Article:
PrintLab

Assistive Device Academy

This video gives an overview of assistive technology, its purpose in society and how 3D printing can help.

This video by Makers Making Change covers Ashley's story and how a product developed at a Makeathon enabled her to carry drinks whilst using her crutches.

Timothy had an anoxic brain injury that meant he did not have fine motor control of his fingers. In this Makeathon hosted by Makers Making Change, young people made him a device that allowed him to play his Wii console.

Participate in the below challenge or use it as inspiration to devise your own

Here are some example steps to take to design assistive devices for people with disabilities.

The profile section of this assistive bottle opener is placed over standard-sized drinks bottle caps (coke, fanta etc). The large handles, when squeezed, use a leverage system to make it easier to grip and unscrew the bottle cap.

This key turner allows users to use a M4x12 nut and bolt to fasten a key into position. Once fastened, the large handle utilises leverage to make the key turning process much easier.

This can opener works on a leverage system, making is possible to open drinks cans with very little force. The device is hooked under the ring-pull and the lever is pulled to open the can.

This assistive bag carrier consists of a large ergonomic gripping handle, together with 2 hooks that allow users to hang multiple bags from. The device makes the task of carrying bags more comfortable and it evenly distributes weight to the handle.

The profile section of this assistive bottle opener is placed over standard-sized drinks bottle caps (coke, fanta etc). The large handles, when squeezed, use a leverage system to make it easier to grip and unscrew the bottle cap.

This key turner allows users to use a M4x12 nut and bolt to fasten a key into position. Once fastened, the large handle utilises leverage to make the key turning process much easier.

This can opener works on a leverage system, making is possible to open drinks cans with very little force. The device is hooked under the ring-pull and the lever is pulled to open the can.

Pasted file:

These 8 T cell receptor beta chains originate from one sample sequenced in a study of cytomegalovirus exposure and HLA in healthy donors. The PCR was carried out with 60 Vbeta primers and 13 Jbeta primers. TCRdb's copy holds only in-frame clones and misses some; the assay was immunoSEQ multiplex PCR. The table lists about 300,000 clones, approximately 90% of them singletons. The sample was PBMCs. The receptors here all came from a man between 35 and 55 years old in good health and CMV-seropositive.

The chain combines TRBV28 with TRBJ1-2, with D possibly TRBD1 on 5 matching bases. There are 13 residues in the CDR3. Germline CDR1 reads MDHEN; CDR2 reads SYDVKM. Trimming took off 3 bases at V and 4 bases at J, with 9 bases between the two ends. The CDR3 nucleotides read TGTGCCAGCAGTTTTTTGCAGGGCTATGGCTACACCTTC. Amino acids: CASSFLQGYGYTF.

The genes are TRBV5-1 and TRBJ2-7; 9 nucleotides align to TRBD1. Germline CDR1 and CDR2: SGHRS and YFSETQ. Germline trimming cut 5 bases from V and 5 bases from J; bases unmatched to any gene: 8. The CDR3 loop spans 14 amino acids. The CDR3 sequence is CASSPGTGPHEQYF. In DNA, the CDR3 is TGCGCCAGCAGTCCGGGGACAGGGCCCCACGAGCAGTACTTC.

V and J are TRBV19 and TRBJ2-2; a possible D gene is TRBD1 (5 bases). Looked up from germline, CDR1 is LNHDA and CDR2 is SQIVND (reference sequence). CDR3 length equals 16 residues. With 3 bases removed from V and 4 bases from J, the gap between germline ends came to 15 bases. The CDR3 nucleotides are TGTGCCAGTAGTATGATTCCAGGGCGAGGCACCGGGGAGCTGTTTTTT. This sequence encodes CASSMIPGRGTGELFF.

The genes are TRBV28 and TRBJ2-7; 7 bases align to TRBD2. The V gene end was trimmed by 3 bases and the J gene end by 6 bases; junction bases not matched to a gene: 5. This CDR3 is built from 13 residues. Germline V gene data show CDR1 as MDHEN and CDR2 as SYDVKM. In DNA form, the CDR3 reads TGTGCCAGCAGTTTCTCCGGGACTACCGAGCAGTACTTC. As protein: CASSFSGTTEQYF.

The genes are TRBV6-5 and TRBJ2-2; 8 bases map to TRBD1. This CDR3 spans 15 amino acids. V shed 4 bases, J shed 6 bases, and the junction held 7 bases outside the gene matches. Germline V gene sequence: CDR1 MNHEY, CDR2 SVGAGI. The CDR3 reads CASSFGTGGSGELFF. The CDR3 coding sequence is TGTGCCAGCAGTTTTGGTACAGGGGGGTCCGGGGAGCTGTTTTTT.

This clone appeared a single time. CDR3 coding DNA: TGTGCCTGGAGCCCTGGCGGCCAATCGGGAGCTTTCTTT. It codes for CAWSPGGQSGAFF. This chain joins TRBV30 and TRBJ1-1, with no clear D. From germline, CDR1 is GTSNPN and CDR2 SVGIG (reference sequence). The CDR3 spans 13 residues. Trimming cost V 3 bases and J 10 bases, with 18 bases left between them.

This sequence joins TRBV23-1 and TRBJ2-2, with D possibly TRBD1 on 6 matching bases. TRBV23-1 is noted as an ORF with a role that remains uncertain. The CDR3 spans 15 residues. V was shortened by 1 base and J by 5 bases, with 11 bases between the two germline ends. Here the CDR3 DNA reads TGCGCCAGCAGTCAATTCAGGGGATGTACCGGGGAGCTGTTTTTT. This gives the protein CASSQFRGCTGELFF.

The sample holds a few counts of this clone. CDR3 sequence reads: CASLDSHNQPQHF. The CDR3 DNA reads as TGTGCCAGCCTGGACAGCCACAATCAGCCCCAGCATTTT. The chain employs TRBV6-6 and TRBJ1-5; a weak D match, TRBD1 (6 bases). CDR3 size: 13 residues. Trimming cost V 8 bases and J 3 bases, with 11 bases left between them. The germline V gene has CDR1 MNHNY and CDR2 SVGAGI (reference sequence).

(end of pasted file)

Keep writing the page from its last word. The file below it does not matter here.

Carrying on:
This assistive bag carrier consists of a large ergonomic gripping handle, together with 2 hooks that allow users to hang multiple bags from. The device makes the task of carrying bags more comfortable and it evenly distributes weight to the handle.

The Challenge

Design and 3D print an assistive device for a person or people in your local community.

 


 

Criteria & Constraints

  • The device must help someone overcome a challenge in their day-to-day lives
  • The device must take the needs and wants of a specific user into consideration and therefore be bespoke to their needs
  • The device must include 3D printed components

 

3d printed assistive devices

STEP 1: Define the User

Before you begin creating your devices, you may wish to participate in some of the design tutorials within this resource. Then write down as many different types of disabilities as you can that might benefit from an assistive device. Once your list is complete, think about people you know who have one of these disabilities and write these down. Narrow the selection down to a single person to design an assistive device for.

STEP 2: Identify Challenges

Spend some time researching the disability of your user. Then identify and write down as many challenges as possible that your user might experience in day-to-day life. To help you to identify these challenges, you should contact your user and ask them questions about their disability.

STEP 3: Idea Generation

Brainstorm ideas for assistive devices that will help your user overcome the challenges listed in step 2. Each idea should be written next to the challenge it relates to. Generate multiple ideas for each challenge. Once completed, decide which idea you’d like to take forward and create a list of design criteria for the device (e.g. must be comfortable to grip). Try and involve your user in the idea selection and design criteria if possible.

STEP 4: Concept Design

You should now develop a range of annotated sketches to represent your chosen idea. Generate a minimum of 4 different design options. Remember to always consider the needs of your user when designing and contact them if necessary. Select 1 or 2 concepts to take forward to design in CAD and 3D print.

assistive bag carrier tinkercad tutorial

STEP 5: CAD & 3D Print

Using CAD software, develop the concepts into 3D computer models, paying particular attention to product dimensions and 3D printability. When the CAD models are complete, export them as STL files, before slicing and 3D printing them.

STEP 6: Analyse & Iterate

Analyse your 3D printed models and critically review them. Send the devices to your user (if possible) and request feedback from them. Combine the feedback with your own critical analysis and suggest improvements to the design. If time allows, develop new iterations of the assistive device.